In the 1990s, various missions’ have been deployed to solve internal wars or provide humanitarian assistance in complex political emergencies. In such situations the UN is forced to work under the conditions of lawlessness and violence, where militias act autonomously. In such cases the UN agencies are often opposed and confronted by the militia. This occurred as a result the United Nations principles of neutrality and the unifying role .This failure to stop loss of human life’s greatly affected the credibility of the United Nations with fewer countries willing to work with the united nations in future since they were viewed as inferior and could not contain major crisis arising. In the Somalia war the United Nations wanted to restore its lost name hence resulted to massive force. This resulted to loss of the war since the military operation was guided by sinister motives (Frieden, 2009).
The United Nations has been blamed for selective involvement in various wars and only works when there is global pressure to see the United Nations prove its might in conflict resolution and peacekeeping. This has further been coupled by damning criticism that the United Nations was an institution being used by the western world to spread neocolonialism. However the United Nations remains the only organization capable of providing humanitarian aid as well as military activities in the whole world.
There in the current past has been the development of the doctrines to ensure that the military involvement in humanitarian assistance was boosted. The United Nations aim is to avoid failure in protecting civilians as seen in Bosnia and Rwanda and to ensure adequate self-defense measures for peacekeeping forces and UN staff .The United Nations supporting nations resolved not to send their personnel to missions where they are inadequately equipped to handle (Voeten, 2005).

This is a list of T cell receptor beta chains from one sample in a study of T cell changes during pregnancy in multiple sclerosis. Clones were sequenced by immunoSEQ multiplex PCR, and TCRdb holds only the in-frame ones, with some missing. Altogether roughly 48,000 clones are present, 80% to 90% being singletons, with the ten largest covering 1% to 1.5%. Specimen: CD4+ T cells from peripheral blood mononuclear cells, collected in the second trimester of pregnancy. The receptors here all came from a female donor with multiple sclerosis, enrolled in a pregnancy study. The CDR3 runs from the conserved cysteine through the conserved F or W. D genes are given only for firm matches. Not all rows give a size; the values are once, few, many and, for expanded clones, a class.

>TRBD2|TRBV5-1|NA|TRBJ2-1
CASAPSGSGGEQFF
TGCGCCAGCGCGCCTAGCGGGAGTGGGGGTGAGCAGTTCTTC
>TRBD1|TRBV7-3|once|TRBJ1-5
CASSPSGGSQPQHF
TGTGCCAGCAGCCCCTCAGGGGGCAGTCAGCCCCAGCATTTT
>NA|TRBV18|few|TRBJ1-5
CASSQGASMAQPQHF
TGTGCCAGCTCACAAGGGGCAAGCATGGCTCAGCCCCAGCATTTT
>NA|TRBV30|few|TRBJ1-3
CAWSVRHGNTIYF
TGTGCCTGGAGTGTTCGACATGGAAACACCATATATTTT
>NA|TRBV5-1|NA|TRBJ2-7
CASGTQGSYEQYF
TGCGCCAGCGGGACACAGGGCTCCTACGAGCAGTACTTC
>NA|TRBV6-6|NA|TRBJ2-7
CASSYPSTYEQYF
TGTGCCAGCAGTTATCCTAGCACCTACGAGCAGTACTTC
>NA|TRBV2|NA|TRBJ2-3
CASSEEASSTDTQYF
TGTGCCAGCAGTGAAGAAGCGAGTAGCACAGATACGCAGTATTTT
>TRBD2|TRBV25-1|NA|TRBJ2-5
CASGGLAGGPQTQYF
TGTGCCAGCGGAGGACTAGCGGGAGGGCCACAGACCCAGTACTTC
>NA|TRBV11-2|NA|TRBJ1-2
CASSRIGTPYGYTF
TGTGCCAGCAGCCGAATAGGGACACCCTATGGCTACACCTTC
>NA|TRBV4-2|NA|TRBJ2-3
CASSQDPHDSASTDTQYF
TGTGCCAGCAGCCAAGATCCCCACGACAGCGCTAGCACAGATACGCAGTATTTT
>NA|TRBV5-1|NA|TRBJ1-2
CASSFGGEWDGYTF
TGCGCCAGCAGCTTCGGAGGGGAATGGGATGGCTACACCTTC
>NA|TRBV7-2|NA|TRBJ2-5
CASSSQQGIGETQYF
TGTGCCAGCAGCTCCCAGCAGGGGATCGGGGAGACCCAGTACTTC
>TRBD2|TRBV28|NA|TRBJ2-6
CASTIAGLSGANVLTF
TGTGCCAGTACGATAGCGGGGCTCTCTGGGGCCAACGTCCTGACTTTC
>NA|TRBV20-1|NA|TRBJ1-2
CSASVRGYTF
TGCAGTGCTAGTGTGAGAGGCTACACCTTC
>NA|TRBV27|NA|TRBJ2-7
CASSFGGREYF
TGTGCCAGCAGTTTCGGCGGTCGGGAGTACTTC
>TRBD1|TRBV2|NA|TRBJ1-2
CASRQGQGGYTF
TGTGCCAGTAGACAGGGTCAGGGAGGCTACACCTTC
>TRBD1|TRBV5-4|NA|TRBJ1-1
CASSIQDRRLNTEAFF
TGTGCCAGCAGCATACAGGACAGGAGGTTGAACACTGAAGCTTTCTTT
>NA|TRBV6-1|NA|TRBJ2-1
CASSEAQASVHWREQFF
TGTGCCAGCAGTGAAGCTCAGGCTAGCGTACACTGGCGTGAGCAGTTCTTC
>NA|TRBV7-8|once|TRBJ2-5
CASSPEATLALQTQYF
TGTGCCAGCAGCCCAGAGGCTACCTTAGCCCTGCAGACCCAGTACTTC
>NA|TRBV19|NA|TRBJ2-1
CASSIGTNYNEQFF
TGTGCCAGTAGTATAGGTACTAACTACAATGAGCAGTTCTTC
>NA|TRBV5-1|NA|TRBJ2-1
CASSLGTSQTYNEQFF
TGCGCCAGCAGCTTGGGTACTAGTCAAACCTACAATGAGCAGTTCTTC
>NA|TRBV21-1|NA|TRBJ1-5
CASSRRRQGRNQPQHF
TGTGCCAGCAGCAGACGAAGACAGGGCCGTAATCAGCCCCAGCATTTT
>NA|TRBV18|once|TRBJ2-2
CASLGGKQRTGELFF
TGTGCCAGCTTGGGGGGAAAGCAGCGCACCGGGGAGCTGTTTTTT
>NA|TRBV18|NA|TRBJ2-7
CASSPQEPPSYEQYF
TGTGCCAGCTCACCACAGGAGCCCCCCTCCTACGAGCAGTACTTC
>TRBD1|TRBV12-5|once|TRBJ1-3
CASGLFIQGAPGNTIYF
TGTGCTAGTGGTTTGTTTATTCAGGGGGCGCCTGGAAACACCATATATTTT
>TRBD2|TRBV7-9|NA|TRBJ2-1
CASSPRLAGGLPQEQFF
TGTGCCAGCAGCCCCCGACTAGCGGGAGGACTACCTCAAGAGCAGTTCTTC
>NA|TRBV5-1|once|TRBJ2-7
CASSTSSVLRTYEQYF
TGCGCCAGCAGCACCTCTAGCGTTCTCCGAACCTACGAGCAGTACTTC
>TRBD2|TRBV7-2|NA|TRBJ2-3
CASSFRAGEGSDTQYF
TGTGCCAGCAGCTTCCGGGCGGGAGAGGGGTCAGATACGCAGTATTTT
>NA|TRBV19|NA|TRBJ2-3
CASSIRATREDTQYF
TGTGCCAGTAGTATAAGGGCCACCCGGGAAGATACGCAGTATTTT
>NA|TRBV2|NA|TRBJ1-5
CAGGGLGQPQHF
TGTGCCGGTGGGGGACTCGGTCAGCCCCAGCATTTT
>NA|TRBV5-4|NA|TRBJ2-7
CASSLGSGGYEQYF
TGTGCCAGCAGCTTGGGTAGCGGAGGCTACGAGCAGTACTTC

Why UN was involved in some occasions not others.
There have been substantial changes both in the practice and concept of United Nation (UN) peacekeeping since the end of the Cold War. Deployment during the cold war for example was based on the principles of impartial, non-forcible intervention. There had to be consent from the conflicting parties. There also had to the precondition of an agreed peace. After the cold war however, the peace keeping missions have been carried out on the context of internal wars (Sambanis, 2004).
This change in tactic has subjected the UN’s performance in the latest missions to severe criticism. The big question is why it would it do so little in countries like Bosnia and Darfur and so much in other countries. Why is it that some interventions are too little too late, poorly resourced, poorly executed and misconceived like in Somalia, Rwanda and Bosnia.
Although such criticisms have lead to an overhaul in the UN peace keeping operations, this section seeks to establish why the UN was involved in some peace keeping operations and not others. Why we there delayed involvement in some peace keeping missions and not in others. It also seeks to point out clearly whether there are limitations as far as UN military interventions mechanisms are concerned.
The overhaul of the UN’s approach to peace keeping and peace keeping has made its structure to allow very little room for effective military intervention. Partly, this is because the UN does not support quick and decisive action. There are always varying institutional structures that do get in the way. The Security Council’s permanent members for example can do undermine intervention. In addition to that, intervention is always politically costly, thus the actors especially the Veto powers have an incentive to avoid it (Bannon, 2006).